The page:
A software company called WhoGlue is suing Facebook for patent violation, IDG reports.
In the lawsuit, available here, the company says it owns the patent to an “information management system, method and computer program code and means for facilitating communications between user members of an online network.”
We’re not lawyers, but it sounds like a lot of Internet companies could be accused of violating such a patent.
IDG via NYTimes: WhoGlue’s filings are vague on exactly how Facebook might violate the patent, but it appears to have an issue with the privacy controls Facebook has instituted over the past two years to give its users greater control over who sees what on the social-networking site.
“Recently, the big social networking sites have begun to realise that it’s not just about making it easy to share information … it’s also about making it easy to control access to that information,” company CEO Jason Hardebeck wrote in a July 11 blog posting. “We figured that out a long time ago; as a matter of fact, we filed for a patent called ‘Distributed personal relationship information management system and methods’ (remember, this was before ‘social networking’ came into vogue) way back in 2001.”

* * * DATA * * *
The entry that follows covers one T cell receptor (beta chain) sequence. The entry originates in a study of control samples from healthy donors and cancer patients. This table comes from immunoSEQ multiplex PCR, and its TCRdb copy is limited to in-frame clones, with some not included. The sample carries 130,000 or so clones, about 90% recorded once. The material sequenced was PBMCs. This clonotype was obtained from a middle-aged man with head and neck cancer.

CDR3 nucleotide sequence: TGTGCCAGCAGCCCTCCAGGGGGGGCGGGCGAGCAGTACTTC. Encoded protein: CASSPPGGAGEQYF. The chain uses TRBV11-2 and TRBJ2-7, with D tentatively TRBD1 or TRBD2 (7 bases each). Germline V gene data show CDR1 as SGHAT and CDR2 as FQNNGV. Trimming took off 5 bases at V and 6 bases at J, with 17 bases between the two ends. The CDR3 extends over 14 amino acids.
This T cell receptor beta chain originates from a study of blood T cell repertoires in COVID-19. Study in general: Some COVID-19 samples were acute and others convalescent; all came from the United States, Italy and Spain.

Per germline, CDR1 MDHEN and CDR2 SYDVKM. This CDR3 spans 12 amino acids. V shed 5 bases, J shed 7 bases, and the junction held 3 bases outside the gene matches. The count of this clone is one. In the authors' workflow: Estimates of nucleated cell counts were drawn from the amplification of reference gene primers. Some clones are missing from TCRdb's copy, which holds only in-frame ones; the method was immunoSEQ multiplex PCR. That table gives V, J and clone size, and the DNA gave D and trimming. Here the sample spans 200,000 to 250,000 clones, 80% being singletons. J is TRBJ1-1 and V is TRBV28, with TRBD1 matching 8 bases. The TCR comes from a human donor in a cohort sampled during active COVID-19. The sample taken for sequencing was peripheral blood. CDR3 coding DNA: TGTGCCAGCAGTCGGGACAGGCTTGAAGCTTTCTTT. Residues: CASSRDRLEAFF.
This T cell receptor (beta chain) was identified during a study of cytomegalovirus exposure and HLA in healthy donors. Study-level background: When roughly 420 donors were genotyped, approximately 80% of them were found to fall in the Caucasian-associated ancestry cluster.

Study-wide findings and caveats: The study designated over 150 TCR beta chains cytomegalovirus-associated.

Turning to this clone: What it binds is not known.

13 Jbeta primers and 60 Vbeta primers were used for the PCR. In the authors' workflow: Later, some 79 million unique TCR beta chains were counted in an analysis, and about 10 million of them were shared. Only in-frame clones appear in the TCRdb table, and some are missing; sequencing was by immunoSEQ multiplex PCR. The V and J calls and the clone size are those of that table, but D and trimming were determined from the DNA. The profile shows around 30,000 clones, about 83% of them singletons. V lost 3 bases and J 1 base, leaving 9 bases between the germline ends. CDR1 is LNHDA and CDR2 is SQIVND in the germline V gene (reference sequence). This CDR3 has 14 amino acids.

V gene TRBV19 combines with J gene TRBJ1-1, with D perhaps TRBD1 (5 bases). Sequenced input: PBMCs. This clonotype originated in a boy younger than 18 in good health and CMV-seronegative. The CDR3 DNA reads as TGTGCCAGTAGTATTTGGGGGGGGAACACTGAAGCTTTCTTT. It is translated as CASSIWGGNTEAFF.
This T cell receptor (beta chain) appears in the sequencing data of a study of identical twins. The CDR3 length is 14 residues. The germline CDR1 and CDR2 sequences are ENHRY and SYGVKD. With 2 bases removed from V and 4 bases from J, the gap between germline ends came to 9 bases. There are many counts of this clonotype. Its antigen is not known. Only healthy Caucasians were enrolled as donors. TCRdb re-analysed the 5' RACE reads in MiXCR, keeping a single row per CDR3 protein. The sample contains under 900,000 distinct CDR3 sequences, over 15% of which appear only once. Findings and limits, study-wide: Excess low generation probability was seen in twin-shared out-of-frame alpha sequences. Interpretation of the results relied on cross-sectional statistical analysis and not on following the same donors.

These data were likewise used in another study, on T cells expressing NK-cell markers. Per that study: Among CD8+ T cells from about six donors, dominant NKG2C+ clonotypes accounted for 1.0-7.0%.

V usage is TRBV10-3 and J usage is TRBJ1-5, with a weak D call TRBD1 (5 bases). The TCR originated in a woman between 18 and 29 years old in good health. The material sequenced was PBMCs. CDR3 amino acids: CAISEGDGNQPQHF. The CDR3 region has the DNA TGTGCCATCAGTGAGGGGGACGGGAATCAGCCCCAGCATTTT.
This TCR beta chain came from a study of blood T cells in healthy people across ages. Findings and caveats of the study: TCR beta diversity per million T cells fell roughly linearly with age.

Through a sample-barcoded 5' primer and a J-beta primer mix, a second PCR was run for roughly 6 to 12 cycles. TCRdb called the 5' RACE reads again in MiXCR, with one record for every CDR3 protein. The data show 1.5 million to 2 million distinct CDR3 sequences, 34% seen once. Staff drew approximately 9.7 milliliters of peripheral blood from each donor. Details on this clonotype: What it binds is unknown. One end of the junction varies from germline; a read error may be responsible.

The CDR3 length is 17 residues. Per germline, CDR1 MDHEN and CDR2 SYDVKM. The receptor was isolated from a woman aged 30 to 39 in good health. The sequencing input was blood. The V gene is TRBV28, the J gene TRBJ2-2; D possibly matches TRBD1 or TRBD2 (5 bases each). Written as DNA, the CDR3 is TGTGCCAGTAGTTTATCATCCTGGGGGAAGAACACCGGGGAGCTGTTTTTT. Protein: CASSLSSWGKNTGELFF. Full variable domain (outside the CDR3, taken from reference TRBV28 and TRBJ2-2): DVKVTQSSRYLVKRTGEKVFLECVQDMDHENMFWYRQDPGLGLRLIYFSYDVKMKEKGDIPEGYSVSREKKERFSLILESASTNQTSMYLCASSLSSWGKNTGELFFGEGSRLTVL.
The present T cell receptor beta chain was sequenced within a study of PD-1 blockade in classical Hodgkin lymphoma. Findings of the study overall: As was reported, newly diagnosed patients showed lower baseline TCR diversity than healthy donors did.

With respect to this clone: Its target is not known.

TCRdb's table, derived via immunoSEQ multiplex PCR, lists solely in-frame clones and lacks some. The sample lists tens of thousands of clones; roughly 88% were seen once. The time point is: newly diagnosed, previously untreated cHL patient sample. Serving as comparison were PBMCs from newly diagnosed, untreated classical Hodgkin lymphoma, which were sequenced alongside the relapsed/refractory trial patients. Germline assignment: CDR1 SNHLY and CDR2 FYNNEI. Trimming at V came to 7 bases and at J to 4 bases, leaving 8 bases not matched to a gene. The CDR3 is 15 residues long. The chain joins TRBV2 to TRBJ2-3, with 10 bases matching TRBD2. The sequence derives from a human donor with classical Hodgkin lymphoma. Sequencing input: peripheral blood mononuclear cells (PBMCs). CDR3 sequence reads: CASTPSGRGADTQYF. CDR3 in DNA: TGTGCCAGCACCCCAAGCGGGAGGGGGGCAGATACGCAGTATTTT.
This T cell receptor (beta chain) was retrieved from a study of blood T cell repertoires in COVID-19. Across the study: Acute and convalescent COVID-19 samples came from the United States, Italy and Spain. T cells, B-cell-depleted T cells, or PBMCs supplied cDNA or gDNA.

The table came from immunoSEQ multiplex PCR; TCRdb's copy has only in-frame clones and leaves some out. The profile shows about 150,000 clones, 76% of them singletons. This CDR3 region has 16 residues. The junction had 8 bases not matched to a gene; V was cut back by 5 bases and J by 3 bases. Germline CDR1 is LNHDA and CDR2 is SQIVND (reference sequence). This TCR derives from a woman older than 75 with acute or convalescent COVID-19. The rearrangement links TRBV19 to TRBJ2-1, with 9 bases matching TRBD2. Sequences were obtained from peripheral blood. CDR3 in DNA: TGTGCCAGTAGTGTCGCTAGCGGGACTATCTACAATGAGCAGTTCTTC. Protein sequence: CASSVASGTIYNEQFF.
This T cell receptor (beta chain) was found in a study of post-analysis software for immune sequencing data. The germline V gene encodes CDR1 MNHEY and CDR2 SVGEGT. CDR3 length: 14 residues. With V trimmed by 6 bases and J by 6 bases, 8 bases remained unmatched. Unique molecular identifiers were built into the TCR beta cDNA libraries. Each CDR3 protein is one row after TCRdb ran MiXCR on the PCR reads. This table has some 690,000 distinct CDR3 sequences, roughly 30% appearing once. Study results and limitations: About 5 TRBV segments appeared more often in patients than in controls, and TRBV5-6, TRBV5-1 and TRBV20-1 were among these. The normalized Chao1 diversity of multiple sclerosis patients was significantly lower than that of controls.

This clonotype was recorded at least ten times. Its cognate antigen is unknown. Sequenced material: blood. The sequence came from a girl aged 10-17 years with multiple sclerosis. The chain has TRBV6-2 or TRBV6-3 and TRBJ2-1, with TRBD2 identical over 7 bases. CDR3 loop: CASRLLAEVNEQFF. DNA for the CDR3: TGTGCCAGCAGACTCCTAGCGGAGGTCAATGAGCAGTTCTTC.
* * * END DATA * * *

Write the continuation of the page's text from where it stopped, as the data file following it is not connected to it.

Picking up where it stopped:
WhoGlue makes network management solutions for alumni associations, professional societies, trade associations, political parties, and non-profits. “When WhoGlue started, the term “social networking” didn’t exist,” the company says on its website.